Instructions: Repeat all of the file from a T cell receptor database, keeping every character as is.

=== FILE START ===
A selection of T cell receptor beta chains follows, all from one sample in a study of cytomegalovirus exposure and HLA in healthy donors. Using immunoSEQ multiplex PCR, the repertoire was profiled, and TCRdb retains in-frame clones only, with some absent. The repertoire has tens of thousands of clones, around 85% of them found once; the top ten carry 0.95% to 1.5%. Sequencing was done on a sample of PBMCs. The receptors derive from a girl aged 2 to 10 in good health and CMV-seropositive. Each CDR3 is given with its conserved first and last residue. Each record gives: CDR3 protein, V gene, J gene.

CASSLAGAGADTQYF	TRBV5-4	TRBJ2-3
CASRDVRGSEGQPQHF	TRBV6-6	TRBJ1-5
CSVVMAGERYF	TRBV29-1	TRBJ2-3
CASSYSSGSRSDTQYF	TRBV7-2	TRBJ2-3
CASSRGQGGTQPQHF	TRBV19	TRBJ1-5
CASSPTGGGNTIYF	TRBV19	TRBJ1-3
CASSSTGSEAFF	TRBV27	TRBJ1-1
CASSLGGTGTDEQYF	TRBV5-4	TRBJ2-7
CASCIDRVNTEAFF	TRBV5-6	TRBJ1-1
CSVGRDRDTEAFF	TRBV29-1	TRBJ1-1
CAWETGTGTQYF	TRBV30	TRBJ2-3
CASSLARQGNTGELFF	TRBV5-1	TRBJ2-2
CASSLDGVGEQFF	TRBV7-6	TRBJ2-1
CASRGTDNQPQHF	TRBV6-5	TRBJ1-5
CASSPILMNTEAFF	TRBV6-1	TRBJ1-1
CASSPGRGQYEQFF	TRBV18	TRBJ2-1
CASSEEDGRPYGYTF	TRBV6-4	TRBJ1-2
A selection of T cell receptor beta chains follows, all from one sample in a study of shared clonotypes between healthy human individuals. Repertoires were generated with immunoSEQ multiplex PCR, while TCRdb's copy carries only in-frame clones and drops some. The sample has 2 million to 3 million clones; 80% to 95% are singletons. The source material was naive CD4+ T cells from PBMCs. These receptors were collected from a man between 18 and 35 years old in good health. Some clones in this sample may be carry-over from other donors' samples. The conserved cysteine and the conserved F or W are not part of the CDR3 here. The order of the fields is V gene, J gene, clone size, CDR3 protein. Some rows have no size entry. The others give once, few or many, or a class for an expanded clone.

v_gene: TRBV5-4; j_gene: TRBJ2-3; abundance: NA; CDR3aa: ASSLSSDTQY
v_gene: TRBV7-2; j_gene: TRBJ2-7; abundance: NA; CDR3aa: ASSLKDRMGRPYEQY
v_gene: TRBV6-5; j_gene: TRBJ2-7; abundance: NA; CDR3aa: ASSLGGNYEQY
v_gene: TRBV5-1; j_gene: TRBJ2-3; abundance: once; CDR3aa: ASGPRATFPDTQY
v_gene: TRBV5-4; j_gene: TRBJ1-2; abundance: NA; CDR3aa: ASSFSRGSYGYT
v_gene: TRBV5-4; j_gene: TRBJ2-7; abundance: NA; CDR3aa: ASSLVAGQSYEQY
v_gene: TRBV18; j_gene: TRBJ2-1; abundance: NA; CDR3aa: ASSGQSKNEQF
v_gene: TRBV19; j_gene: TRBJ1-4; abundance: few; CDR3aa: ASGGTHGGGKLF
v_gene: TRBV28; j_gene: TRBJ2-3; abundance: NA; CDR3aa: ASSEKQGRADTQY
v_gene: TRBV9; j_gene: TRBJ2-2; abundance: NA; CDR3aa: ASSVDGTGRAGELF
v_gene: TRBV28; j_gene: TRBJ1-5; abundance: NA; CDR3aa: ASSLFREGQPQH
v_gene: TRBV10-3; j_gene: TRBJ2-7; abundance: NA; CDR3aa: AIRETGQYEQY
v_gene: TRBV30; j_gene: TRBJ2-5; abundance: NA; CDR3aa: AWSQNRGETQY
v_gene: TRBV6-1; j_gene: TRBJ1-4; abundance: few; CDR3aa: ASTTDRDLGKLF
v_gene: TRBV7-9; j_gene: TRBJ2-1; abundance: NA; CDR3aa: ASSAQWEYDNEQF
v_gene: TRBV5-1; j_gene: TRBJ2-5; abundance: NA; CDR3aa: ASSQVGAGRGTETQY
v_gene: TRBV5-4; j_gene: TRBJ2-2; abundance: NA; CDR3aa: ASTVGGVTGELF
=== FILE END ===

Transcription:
A selection of T cell receptor beta chains follows, all from one sample in a study of cytomegalovirus exposure and HLA in healthy donors. Using immunoSEQ multiplex PCR, the repertoire was profiled, and TCRdb retains in-frame clones only, with some absent. The repertoire has tens of thousands of clones, around 85% of them found once; the top ten carry 0.95% to 1.5%. Sequencing was done on a sample of PBMCs. The receptors derive from a girl aged 2 to 10 in good health and CMV-seropositive. Each CDR3 is given with its conserved first and last residue. Each record gives: CDR3 protein, V gene, J gene.

CASSLAGAGADTQYF	TRBV5-4	TRBJ2-3
CASRDVRGSEGQPQHF	TRBV6-6	TRBJ1-5
CSVVMAGERYF	TRBV29-1	TRBJ2-3
CASSYSSGSRSDTQYF	TRBV7-2	TRBJ2-3
CASSRGQGGTQPQHF	TRBV19	TRBJ1-5
CASSPTGGGNTIYF	TRBV19	TRBJ1-3
CASSSTGSEAFF	TRBV27	TRBJ1-1
CASSLGGTGTDEQYF	TRBV5-4	TRBJ2-7
CASCIDRVNTEAFF	TRBV5-6	TRBJ1-1
CSVGRDRDTEAFF	TRBV29-1	TRBJ1-1
CAWETGTGTQYF	TRBV30	TRBJ2-3
CASSLARQGNTGELFF	TRBV5-1	TRBJ2-2
CASSLDGVGEQFF	TRBV7-6	TRBJ2-1
CASRGTDNQPQHF	TRBV6-5	TRBJ1-5
CASSPILMNTEAFF	TRBV6-1	TRBJ1-1
CASSPGRGQYEQFF	TRBV18	TRBJ2-1
CASSEEDGRPYGYTF	TRBV6-4	TRBJ1-2
A selection of T cell receptor beta chains follows, all from one sample in a study of shared clonotypes between healthy human individuals. Repertoires were generated with immunoSEQ multiplex PCR, while TCRdb's copy carries only in-frame clones and drops some. The sample has 2 million to 3 million clones; 80% to 95% are singletons. The source material was naive CD4+ T cells from PBMCs. These receptors were collected from a man between 18 and 35 years old in good health. Some clones in this sample may be carry-over from other donors' samples. The conserved cysteine and the conserved F or W are not part of the CDR3 here. The order of the fields is V gene, J gene, clone size, CDR3 protein. Some rows have no size entry. The others give once, few or many, or a class for an expanded clone.

v_gene: TRBV5-4; j_gene: TRBJ2-3; abundance: NA; CDR3aa: ASSLSSDTQY
v_gene: TRBV7-2; j_gene: TRBJ2-7; abundance: NA; CDR3aa: ASSLKDRMGRPYEQY
v_gene: TRBV6-5; j_gene: TRBJ2-7; abundance: NA; CDR3aa: ASSLGGNYEQY
v_gene: TRBV5-1; j_gene: TRBJ2-3; abundance: once; CDR3aa: ASGPRATFPDTQY
v_gene: TRBV5-4; j_gene: TRBJ1-2; abundance: NA; CDR3aa: ASSFSRGSYGYT
v_gene: TRBV5-4; j_gene: TRBJ2-7; abundance: NA; CDR3aa: ASSLVAGQSYEQY
v_gene: TRBV18; j_gene: TRBJ2-1; abundance: NA; CDR3aa: ASSGQSKNEQF
v_gene: TRBV19; j_gene: TRBJ1-4; abundance: few; CDR3aa: ASGGTHGGGKLF
v_gene: TRBV28; j_gene: TRBJ2-3; abundance: NA; CDR3aa: ASSEKQGRADTQY
v_gene: TRBV9; j_gene: TRBJ2-2; abundance: NA; CDR3aa: ASSVDGTGRAGELF
v_gene: TRBV28; j_gene: TRBJ1-5; abundance: NA; CDR3aa: ASSLFREGQPQH
v_gene: TRBV10-3; j_gene: TRBJ2-7; abundance: NA; CDR3aa: AIRETGQYEQY
v_gene: TRBV30; j_gene: TRBJ2-5; abundance: NA; CDR3aa: AWSQNRGETQY
v_gene: TRBV6-1; j_gene: TRBJ1-4; abundance: few; CDR3aa: ASTTDRDLGKLF
v_gene: TRBV7-9; j_gene: TRBJ2-1; abundance: NA; CDR3aa: ASSAQWEYDNEQF
v_gene: TRBV5-1; j_gene: TRBJ2-5; abundance: NA; CDR3aa: ASSQVGAGRGTETQY
v_gene: TRBV5-4; j_gene: TRBJ2-2; abundance: NA; CDR3aa: ASTVGGVTGELF